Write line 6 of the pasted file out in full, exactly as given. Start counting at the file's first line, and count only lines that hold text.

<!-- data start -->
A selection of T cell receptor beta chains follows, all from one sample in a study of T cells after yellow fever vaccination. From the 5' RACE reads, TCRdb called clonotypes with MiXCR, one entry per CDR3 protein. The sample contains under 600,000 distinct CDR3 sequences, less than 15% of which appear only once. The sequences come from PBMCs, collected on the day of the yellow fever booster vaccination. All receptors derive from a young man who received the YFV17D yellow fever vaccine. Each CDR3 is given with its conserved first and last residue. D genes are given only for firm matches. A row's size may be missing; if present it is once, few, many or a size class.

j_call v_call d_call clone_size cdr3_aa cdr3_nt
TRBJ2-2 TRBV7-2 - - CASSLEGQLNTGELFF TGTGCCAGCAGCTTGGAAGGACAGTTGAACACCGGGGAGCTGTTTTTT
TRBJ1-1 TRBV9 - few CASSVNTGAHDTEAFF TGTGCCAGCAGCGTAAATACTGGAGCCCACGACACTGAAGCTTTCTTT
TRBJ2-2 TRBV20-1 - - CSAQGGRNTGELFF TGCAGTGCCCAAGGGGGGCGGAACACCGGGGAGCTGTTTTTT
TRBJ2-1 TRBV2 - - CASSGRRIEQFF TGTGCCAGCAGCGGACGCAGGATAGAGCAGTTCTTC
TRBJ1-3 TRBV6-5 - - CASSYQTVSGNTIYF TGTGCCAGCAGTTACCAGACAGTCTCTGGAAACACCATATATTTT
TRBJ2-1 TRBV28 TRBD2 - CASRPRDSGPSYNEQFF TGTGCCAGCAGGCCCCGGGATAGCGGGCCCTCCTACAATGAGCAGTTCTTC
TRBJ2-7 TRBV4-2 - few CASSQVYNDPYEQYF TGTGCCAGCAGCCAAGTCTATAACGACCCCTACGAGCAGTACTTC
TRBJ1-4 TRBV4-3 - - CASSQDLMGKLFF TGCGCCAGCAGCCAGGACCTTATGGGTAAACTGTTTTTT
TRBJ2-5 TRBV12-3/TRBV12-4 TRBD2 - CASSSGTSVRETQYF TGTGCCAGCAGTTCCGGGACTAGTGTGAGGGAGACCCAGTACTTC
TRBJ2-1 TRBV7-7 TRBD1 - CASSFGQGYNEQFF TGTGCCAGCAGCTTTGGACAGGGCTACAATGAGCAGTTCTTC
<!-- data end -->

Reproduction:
TRBJ2-1 TRBV2 - - CASSGRRIEQFF TGTGCCAGCAGCGGACGCAGGATAGAGCAGTTCTTC